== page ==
Supervisors create disaster recovery working group
By Joe Naiman
San Diego County Board of Supervisors has directed Chief Administrative Officer Walt Ekard to establish a working group to further develop its disaster recovery plan.
The plan has four components: Helping individuals recover, restoring community lifelines, rebuilding community fabric and readying a trained workforce to conduct recovery activities in a community.
“The key philosophy behind this initiative is to aggressively plan for disaster recovery now,” said Ron Lane, director of the county’s Office of Emergency Services.
The supervisors in April directed Ekard to prepare an “Advanced Post-Disaster Recovery Initiative” that would include efforts already under way along with any new initiatives necessary to provide a comprehensive program the county could adopt before a disaster to enhance recovery following that disaster. Recommendations included creating a working group to include the Office of Emergency Services, the San Diego County Regional Fire Authority, the Department of Purchasing and Contracting, the Department of Human Resources, the Department of Planning and Land Use, the Department of Public Works, and the Department of General Services.
“If government is ever needed, it’s during a disaster,” said Supervisor Bill Horn. “Nothing really does mitigate the disaster, so the more prepared we can be the better off we’re going to be.”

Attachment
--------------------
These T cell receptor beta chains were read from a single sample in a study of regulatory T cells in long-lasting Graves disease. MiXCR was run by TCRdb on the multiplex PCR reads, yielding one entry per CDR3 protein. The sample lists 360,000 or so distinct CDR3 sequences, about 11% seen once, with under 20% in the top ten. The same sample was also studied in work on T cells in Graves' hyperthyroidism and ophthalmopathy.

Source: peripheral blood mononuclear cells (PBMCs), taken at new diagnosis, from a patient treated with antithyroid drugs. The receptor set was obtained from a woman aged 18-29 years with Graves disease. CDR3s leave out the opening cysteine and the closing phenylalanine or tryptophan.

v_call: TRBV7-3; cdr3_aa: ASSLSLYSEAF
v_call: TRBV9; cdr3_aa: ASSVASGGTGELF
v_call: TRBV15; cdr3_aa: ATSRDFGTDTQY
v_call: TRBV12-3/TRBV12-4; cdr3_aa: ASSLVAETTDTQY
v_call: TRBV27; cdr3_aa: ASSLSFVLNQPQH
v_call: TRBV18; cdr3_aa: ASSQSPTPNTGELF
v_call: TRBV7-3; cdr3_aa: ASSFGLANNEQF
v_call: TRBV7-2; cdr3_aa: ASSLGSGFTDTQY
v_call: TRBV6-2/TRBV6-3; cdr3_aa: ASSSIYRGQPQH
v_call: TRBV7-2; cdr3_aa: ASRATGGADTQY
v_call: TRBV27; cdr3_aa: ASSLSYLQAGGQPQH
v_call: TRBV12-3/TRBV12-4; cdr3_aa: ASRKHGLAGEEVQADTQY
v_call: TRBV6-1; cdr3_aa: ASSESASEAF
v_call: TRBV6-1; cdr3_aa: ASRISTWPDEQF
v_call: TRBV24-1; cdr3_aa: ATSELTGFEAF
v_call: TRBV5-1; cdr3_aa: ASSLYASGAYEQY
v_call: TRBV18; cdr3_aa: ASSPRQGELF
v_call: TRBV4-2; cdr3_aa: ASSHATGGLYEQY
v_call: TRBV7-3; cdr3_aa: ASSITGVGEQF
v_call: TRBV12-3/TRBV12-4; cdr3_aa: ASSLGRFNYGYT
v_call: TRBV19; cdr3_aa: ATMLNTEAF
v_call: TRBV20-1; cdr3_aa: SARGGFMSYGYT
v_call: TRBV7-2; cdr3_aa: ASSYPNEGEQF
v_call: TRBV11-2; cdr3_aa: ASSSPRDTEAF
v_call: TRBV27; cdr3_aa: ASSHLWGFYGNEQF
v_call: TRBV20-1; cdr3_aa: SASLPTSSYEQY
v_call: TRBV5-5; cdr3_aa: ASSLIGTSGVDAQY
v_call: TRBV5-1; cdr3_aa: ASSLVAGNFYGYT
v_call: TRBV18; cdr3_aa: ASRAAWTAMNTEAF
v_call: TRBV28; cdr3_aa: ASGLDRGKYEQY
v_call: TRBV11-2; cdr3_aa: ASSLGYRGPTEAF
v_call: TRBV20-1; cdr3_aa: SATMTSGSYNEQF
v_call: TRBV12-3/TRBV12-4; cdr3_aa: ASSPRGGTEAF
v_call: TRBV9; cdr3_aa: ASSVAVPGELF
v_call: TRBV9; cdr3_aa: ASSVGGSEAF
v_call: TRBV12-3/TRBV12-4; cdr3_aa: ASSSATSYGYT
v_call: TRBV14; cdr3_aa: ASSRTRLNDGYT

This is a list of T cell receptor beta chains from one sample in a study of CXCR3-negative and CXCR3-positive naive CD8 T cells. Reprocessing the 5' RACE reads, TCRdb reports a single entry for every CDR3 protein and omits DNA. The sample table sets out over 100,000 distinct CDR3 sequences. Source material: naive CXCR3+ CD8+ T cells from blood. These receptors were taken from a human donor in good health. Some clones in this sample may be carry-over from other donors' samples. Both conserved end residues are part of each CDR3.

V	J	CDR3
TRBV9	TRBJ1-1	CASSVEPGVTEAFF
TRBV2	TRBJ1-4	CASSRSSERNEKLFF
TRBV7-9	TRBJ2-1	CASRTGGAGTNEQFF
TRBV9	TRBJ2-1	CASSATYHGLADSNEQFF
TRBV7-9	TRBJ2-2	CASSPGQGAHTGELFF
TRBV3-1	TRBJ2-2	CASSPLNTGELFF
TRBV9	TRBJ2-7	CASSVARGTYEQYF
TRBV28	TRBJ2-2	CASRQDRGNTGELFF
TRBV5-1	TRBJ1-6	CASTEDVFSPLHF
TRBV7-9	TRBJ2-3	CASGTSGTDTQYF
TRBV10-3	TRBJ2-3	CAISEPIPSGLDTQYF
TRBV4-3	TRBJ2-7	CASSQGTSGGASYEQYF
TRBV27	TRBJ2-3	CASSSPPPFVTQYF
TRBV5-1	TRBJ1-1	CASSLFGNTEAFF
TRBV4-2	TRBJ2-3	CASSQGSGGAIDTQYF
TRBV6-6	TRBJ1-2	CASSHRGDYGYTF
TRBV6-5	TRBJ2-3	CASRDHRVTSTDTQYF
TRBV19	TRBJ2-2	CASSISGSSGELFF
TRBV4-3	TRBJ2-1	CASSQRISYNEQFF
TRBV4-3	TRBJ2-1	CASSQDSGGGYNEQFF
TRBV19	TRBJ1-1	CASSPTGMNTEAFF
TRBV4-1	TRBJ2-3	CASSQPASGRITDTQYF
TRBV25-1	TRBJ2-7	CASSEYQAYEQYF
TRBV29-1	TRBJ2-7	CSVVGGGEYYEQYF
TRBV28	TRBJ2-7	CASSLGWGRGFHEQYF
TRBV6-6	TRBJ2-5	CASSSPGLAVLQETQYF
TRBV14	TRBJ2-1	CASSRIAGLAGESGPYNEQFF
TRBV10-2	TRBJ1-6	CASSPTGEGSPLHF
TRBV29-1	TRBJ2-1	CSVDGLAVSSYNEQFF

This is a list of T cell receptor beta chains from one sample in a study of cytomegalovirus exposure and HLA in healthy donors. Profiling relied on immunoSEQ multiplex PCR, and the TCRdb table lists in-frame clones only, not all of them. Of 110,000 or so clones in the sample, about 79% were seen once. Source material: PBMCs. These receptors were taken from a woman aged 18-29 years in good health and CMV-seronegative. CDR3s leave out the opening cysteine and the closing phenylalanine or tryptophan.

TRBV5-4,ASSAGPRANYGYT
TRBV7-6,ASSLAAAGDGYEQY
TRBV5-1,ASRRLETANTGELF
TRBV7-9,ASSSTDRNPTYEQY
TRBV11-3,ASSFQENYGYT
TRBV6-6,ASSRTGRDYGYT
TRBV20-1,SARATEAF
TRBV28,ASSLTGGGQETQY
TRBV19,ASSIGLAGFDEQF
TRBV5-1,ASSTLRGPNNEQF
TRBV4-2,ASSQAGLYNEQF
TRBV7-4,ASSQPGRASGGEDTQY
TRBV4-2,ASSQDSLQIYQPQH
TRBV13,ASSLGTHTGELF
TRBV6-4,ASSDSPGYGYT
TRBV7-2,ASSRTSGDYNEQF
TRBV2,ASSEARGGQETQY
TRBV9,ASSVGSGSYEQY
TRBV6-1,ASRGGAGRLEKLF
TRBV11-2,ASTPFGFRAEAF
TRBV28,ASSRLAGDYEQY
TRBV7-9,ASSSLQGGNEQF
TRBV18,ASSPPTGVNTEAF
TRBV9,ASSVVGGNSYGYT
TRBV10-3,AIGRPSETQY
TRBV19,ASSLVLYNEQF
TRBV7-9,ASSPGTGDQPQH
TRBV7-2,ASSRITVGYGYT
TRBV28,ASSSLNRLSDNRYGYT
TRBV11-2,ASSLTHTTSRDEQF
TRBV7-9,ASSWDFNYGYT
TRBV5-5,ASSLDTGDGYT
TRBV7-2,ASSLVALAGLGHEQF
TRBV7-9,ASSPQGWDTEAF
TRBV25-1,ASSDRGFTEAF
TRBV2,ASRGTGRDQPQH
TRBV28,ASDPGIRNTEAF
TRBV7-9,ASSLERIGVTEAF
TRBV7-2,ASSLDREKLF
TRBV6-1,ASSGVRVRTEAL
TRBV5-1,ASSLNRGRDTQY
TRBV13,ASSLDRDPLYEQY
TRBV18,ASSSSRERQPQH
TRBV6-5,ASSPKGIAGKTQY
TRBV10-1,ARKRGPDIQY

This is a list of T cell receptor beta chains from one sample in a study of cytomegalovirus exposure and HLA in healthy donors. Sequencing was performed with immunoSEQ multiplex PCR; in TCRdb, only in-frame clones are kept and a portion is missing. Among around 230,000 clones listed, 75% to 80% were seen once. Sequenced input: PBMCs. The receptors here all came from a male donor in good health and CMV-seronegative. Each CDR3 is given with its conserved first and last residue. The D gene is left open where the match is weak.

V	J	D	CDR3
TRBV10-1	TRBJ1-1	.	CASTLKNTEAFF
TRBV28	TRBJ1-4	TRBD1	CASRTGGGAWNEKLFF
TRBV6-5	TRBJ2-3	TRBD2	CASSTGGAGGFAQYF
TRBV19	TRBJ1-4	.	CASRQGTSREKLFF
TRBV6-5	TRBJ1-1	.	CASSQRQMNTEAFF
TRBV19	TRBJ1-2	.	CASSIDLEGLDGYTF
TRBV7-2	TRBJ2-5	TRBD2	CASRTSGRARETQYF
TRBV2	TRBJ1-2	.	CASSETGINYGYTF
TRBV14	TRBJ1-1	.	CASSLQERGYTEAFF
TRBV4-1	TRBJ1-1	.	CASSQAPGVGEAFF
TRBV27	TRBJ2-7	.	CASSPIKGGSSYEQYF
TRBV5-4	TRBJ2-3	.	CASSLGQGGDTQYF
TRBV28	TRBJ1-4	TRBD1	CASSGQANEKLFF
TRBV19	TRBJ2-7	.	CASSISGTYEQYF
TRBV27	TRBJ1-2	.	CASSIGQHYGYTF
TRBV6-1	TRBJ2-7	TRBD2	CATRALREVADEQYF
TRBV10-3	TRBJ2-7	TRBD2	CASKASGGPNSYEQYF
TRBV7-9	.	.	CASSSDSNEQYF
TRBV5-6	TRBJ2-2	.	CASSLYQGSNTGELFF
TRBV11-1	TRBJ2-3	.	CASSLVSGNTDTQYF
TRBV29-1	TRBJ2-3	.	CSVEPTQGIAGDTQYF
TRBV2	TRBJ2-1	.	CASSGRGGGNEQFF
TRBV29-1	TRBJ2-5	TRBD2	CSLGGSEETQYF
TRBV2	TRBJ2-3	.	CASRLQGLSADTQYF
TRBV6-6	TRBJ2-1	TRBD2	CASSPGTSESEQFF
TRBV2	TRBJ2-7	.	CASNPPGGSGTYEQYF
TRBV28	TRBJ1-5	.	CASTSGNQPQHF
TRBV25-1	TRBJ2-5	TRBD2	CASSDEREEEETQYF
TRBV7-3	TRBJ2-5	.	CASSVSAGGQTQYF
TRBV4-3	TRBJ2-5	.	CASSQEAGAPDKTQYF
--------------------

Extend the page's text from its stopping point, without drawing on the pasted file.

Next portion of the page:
The supervisors’ action also approved a comprehensive document called “Establishing Local Assistance Centers” as a guideline to create and organize assistance centers during the post-disaster process. The county established local assistance centers following the October 2007 wildfires. “It was like on-the-job training, but we were the first ever to do something like that,” said Supervisor Dianne Jacob.
“That’s what good government is,” said Supervisor Pam Slater-Price. “It’s being on the front line to help people when they truly need it.”
Helping individuals recover also includes providing emergency and recovery information to hearing-impaired and site-impaired citizens, an individual assistance form for residents and businesses to report losses during a disaster, and the “Red Guide to Recovery” book, which has been distributed to fire agencies and Community Emergency Response Team organizations, according to the county report.
Helping communities recover includes public transportation agreements, a vendor pre-qualification list for recovery operations, resource protocols, and regional agreements to address damage assessments, clearing debris, sharing community teams, and establishing processes for donations.
It also includes a Lifelines Committee to coordinate resumption and response for such essentials as communication, water, power, and fuel, establishment and operation of points of distribution and regional staging areas, states the report.
Rebuilding community fabric will include a Disaster Housing Task Force, information from banks and credit unions about potential mobile automatic teller machines, the ReadySanDiego Business Alliance to assist in disaster recovery, planning for access and functional needs, and collaboration with the San Diego Foundation to direct charitable funds toward community groups.
All county workers are designated as disaster response workers, and the efforts toward readying a trained workforce include training and exercises along with county department continuity of operations plans.
“It’s an incredible piece of work,” Jacob said.
Past county actions have included establishing a 211 information line to provide information during emergencies while leaving the 911 line open to report emergencies.
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